Anasimyia contracta

Syrphids: a tool for biodiversity management

Maintenance of biodiversity can be regarded as a function of habitats. The performance of the biodiversity maintenance function in a particular habitat can be assessed and then, through management, modified. Assessment of the performance of the biodiversity maintenance function of a site can be achieved by comparison between the expected biodiversity of the combination of habitats present on that site and their observed biodiversity. Syrphids represent the ideal model for this approach. It is an example of use of the “expert system” approach in biodiversity maintenance: an expert system may be defined as “a computer programme into which has been incorporated the knowledge of experts on a particular subject so that non‐experts can use it for making decisions, evaluations or inferences”.


Why are Syrphids such a useful group for assessing the biodiversity function of habitats?

  • The national Syrphid checklist is sufficiently stable at 180 species (new species are not being continually added), the literature on syrphid identification is accessible, and most species can be identified with confidence [in contrast to groups like parasitic wasps].
  • The ecology and life history of Irish syrphid species is well known. As a consequence of many years of effort by experts, sufficient habitat, microhabitat and trait information is available for more than 95% of the Irish syrphid species [in contrast to groups like solitary bees].
  • Because the various species inhabit different parts of the ecosystem, syrphids can provide information about all habitat strata, from grass‐root zone to the canopy of dominant forest trees. They also occur in a wide range of habitat types, there being species characteristic of nearly all of the non‐marine habitats that occur in Ireland, except large or deep water bodies, cliffs and caves [in contrast to groups like dragonflies and ground beetles (Carabidae)].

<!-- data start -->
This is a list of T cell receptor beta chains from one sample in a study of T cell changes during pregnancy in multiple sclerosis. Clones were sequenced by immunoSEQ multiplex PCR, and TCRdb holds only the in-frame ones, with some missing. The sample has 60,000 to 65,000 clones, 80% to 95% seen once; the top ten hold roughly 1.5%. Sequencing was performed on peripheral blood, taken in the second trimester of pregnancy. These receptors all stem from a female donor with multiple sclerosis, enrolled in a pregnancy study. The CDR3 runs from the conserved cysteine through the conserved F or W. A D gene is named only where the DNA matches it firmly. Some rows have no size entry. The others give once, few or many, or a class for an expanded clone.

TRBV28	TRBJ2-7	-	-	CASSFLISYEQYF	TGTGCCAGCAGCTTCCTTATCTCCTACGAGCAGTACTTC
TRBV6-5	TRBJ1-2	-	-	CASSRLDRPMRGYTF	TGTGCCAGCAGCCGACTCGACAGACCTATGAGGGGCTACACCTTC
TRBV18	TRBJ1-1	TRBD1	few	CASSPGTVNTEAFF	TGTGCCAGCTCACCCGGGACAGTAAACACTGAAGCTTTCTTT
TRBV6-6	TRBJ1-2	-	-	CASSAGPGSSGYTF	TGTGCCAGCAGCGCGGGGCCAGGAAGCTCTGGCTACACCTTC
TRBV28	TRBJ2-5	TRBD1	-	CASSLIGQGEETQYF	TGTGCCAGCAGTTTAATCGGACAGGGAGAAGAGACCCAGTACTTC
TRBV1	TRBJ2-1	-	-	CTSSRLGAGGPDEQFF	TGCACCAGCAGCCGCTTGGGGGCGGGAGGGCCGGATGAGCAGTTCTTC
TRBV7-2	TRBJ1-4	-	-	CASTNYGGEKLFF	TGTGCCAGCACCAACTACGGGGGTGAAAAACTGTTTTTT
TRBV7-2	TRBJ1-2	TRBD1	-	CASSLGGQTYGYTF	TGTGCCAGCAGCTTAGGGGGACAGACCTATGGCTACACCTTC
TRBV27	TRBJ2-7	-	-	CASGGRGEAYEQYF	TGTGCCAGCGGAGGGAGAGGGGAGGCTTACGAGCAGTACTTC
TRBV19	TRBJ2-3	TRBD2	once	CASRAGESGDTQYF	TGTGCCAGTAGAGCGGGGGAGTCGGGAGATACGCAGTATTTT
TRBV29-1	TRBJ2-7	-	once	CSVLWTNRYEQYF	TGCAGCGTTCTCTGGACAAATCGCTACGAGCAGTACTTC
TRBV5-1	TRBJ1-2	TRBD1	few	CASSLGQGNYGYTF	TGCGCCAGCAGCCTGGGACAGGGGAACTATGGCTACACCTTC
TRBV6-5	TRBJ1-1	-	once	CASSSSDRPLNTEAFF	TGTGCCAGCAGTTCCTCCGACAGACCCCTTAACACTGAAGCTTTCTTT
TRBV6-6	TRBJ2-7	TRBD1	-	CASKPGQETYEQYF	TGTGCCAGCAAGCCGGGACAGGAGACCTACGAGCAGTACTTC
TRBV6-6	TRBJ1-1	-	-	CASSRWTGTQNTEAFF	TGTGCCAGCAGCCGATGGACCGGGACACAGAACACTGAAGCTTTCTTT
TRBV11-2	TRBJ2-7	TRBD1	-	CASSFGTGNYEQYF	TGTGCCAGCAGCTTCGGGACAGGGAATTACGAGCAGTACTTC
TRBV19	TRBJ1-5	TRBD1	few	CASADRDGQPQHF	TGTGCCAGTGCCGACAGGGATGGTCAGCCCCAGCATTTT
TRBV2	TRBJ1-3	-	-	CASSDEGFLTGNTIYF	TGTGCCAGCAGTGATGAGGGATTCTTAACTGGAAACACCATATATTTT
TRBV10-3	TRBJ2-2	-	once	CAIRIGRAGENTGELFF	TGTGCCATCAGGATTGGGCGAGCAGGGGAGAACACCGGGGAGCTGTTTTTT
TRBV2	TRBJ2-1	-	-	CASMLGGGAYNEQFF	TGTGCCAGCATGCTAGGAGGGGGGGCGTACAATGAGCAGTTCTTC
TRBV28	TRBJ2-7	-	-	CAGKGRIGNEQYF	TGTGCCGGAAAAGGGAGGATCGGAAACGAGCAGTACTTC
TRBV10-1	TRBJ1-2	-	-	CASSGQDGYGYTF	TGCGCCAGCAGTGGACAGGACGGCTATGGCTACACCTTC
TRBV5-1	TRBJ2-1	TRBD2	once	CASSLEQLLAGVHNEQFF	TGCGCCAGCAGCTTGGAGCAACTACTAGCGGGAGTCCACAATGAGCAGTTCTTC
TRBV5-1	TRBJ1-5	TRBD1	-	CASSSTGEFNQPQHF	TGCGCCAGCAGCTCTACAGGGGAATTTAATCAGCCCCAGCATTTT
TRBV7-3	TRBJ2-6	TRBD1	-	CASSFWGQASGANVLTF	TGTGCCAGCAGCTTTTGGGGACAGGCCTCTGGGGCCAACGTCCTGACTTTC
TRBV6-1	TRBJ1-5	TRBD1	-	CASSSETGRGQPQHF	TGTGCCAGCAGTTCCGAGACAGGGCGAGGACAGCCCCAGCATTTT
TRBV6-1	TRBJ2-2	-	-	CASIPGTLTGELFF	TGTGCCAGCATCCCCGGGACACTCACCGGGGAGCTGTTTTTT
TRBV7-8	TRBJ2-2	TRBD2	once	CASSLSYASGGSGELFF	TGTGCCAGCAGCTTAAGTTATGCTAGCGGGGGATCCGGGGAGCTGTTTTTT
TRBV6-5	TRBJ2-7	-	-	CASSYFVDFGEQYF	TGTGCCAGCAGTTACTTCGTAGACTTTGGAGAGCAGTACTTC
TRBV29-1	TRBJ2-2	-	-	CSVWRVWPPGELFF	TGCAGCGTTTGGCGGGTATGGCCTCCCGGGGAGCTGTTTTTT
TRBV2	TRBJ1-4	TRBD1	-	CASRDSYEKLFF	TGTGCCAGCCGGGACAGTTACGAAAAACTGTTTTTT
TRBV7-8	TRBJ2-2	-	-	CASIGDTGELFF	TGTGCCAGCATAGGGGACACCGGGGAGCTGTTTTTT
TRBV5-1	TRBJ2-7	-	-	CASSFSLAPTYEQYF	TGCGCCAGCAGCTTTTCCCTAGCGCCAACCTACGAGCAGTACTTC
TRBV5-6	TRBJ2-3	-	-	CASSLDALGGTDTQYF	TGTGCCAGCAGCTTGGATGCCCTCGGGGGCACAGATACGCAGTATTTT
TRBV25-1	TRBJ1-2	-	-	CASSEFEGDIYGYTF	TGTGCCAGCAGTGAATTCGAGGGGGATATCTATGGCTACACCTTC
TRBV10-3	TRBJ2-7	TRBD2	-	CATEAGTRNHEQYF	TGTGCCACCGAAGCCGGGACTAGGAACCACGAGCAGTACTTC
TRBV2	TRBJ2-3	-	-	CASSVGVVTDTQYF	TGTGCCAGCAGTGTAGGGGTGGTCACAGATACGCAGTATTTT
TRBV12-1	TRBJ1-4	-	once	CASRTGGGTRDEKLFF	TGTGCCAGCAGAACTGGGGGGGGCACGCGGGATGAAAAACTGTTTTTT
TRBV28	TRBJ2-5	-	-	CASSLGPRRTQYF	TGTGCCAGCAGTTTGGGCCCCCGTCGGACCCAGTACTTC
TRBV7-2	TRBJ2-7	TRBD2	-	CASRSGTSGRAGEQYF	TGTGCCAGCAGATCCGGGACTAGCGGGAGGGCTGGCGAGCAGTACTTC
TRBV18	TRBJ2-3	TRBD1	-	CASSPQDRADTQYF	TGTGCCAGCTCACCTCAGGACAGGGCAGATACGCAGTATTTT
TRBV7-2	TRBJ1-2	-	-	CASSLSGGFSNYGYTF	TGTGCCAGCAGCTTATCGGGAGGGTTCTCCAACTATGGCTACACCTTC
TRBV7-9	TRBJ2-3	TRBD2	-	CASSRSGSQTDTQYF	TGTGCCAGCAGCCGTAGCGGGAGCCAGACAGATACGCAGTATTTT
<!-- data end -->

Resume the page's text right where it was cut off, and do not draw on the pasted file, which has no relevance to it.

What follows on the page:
• Malaise-trapSyrphids can be efficiently collected in a standardised way using malaise traps. Furthermore, the large catchment area of an individual Malaise trap ensures that the material it collects provides information about more than the immediate vicinity of the trap, making them suitable for landscape-scale investigations. The sample bottles collected from Malaise traps can also be used for storage of samples, and upon extraction, the specimens are immediately available for identification. There are many taxonomic groups that are not susceptible to standardised trapping methods, like the long-horn beetles (Cerambycidae), which would otherwise have considerable potential in woodland interpretation. Other taxonomic groups, like spiders and molluscs, can be sampled by standardised methodology but require time-consuming sorting, to extract them from the samples of soil or other debris making up the greater part of the samples.
  • Finally, there is one advantage to using syrphids that makes them almost unique among European terrestrial invertebrates – information needed for the interpretation of species lists has already been databased and is available to those who wish to use it for analytical procedures, in the form of the StN database, from which the Database of Irish Syrphidae is derived.

Speight, M. C. D. (2008). Database of Irish Syrphidae (Diptera). Irish Wildlife Manuals, No. 36. National Parks and Wildlife Service, Department of Environment, Heritage and Local Government, Dublin, Ireland. Syrphids_IWM This file is 6.7MB in size and contains a pdf version of the Irish Wildlife Manual along with an accompanying excel database.